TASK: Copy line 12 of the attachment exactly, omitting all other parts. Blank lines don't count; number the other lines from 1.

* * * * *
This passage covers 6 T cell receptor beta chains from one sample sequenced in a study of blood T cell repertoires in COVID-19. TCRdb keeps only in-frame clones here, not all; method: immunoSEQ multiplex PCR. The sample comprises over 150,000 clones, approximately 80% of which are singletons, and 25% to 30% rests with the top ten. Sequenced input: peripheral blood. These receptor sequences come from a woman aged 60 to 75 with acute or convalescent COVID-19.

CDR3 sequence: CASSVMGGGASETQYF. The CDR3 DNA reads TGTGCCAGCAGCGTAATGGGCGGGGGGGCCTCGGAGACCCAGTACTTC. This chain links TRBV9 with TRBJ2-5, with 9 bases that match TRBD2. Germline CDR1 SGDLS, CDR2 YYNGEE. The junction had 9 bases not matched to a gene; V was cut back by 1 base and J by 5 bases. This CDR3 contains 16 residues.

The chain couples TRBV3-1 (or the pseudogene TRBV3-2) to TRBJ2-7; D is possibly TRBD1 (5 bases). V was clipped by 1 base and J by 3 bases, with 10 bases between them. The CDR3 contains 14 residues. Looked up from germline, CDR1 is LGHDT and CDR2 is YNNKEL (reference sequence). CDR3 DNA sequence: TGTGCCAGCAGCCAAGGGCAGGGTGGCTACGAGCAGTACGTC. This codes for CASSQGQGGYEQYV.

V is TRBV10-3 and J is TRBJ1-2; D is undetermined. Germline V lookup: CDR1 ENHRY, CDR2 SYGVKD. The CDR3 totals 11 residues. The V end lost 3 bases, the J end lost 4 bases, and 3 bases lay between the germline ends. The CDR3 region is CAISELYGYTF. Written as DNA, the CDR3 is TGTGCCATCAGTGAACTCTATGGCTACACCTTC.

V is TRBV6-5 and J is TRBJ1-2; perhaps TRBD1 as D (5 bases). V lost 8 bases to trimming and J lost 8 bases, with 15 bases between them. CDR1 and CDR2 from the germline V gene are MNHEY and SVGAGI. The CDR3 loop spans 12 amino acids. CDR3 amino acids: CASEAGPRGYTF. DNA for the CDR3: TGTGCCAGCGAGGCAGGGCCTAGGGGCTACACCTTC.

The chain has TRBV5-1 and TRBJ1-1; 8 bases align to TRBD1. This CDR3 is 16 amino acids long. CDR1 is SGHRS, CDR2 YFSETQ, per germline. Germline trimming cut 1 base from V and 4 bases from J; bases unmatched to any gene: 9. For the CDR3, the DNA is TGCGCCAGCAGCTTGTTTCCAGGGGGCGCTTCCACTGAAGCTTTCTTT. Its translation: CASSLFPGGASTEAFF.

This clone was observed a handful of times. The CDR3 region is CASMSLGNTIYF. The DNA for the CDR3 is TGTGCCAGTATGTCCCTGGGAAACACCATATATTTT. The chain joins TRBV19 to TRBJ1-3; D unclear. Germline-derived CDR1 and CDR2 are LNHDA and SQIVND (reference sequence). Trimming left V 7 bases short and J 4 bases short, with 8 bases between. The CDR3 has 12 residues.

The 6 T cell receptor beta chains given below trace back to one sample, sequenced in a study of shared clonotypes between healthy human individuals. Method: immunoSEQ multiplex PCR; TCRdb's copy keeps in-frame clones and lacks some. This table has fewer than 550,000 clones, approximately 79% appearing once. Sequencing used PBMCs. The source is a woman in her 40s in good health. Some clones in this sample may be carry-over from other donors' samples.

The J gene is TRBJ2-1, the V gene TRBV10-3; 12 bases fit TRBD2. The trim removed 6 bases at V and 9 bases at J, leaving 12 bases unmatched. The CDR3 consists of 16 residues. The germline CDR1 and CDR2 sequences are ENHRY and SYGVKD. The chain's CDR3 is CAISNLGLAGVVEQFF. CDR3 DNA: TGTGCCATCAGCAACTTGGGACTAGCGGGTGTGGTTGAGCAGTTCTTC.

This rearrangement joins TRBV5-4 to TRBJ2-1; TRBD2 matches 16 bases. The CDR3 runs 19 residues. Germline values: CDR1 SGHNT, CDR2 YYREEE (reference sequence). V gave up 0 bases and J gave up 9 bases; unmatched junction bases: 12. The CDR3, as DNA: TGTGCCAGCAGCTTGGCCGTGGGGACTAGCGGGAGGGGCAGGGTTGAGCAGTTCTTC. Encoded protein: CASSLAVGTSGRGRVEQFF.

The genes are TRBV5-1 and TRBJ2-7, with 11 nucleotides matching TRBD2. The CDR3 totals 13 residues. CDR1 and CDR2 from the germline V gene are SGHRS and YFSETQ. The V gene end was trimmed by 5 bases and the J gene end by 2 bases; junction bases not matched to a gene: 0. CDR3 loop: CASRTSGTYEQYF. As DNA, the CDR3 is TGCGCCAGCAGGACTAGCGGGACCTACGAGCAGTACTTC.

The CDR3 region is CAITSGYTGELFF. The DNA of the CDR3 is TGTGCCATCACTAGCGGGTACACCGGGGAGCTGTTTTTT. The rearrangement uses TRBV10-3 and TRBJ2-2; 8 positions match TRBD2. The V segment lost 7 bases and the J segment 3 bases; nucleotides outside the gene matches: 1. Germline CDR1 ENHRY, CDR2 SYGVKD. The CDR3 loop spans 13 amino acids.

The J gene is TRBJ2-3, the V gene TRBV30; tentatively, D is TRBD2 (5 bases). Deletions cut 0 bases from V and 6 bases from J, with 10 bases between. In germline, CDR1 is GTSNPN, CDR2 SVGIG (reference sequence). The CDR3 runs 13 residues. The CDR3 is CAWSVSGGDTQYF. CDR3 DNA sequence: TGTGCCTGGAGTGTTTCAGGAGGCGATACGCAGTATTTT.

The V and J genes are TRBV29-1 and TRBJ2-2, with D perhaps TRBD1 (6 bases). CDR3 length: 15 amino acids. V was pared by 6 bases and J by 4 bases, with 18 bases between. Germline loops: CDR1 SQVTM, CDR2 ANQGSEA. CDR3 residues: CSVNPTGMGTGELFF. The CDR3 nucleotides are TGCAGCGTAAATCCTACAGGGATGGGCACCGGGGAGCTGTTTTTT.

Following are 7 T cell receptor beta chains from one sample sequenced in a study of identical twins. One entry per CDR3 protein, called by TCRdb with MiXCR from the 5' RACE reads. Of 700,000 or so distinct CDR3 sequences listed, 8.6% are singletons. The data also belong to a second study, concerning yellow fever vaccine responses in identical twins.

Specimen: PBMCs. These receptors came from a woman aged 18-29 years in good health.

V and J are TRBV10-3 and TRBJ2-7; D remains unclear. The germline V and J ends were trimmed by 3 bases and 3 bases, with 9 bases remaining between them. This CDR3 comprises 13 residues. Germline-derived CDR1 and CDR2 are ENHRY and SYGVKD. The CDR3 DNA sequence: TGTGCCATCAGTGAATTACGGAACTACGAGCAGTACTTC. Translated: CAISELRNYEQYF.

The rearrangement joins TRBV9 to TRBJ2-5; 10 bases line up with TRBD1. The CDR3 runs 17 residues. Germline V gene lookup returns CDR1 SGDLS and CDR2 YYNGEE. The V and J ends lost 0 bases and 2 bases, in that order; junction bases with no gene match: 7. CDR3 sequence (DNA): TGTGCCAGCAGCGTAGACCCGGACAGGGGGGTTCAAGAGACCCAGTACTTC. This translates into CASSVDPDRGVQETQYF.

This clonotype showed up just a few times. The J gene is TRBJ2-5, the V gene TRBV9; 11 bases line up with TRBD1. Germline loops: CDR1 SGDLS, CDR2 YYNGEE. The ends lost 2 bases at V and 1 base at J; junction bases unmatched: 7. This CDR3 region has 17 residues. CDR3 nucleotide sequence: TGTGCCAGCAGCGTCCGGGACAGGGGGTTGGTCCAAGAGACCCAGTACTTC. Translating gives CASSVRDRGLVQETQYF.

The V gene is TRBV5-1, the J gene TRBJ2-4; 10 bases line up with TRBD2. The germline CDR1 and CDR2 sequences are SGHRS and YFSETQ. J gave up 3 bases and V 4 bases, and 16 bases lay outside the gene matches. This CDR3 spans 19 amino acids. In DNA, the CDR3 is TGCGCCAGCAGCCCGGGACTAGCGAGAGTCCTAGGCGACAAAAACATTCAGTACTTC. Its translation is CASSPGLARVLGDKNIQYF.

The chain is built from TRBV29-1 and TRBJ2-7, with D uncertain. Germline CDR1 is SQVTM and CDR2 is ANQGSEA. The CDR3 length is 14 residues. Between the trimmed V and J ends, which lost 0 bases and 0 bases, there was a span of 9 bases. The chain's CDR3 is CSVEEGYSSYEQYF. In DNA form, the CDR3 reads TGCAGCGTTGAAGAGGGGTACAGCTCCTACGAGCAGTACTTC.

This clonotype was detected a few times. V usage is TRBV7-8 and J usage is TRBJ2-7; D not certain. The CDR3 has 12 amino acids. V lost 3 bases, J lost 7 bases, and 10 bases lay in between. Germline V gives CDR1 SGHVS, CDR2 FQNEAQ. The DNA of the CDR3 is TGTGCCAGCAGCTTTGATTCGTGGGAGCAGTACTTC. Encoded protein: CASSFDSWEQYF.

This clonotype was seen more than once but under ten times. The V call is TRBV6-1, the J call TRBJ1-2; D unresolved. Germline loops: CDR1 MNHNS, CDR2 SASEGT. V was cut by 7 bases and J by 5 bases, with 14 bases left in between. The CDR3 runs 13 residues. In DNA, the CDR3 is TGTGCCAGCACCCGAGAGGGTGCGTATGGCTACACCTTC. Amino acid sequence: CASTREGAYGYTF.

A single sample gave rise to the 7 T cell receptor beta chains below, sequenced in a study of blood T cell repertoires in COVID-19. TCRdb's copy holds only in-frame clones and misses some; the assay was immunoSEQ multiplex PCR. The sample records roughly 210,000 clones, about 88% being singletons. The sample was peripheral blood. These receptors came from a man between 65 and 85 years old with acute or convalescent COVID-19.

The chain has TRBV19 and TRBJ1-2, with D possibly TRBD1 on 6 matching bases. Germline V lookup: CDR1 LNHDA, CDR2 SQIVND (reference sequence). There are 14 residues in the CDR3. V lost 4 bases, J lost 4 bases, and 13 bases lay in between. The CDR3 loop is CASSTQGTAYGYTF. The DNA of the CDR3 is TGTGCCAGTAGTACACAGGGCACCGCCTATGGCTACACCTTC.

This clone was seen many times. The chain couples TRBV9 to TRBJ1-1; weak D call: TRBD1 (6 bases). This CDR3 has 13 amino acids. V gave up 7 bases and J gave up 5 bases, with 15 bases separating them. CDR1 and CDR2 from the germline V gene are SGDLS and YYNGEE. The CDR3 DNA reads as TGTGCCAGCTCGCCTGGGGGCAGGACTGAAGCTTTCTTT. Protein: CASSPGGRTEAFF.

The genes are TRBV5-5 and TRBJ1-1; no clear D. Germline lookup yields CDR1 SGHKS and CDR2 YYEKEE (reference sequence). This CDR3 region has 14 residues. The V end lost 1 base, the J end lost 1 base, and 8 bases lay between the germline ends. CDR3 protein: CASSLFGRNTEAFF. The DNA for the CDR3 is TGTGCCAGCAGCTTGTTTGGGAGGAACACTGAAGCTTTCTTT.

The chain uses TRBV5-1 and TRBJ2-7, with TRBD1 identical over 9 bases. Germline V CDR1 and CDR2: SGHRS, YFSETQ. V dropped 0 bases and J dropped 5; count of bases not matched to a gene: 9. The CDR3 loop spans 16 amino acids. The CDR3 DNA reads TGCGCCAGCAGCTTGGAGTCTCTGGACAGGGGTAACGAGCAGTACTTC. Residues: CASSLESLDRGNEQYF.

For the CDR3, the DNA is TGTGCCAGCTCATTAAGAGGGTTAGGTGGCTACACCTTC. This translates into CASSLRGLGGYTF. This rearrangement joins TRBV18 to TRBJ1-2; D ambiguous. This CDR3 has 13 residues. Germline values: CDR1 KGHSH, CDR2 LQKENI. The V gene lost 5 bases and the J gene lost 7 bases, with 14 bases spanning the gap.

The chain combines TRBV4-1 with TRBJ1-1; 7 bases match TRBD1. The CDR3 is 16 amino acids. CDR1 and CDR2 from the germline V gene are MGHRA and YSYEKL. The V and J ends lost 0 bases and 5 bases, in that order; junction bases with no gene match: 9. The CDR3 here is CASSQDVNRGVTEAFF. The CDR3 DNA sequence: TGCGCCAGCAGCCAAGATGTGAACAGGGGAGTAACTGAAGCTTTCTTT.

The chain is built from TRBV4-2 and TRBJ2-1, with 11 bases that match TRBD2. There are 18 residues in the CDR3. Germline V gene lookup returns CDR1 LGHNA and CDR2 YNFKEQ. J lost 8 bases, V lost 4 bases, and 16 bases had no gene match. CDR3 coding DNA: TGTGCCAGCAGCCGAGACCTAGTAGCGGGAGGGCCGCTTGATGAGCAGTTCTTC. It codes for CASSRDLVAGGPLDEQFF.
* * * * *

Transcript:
The CDR3 region is CAITSGYTGELFF. The DNA of the CDR3 is TGTGCCATCACTAGCGGGTACACCGGGGAGCTGTTTTTT. The rearrangement uses TRBV10-3 and TRBJ2-2; 8 positions match TRBD2. The V segment lost 7 bases and the J segment 3 bases; nucleotides outside the gene matches: 1. Germline CDR1 ENHRY, CDR2 SYGVKD. The CDR3 loop spans 13 amino acids.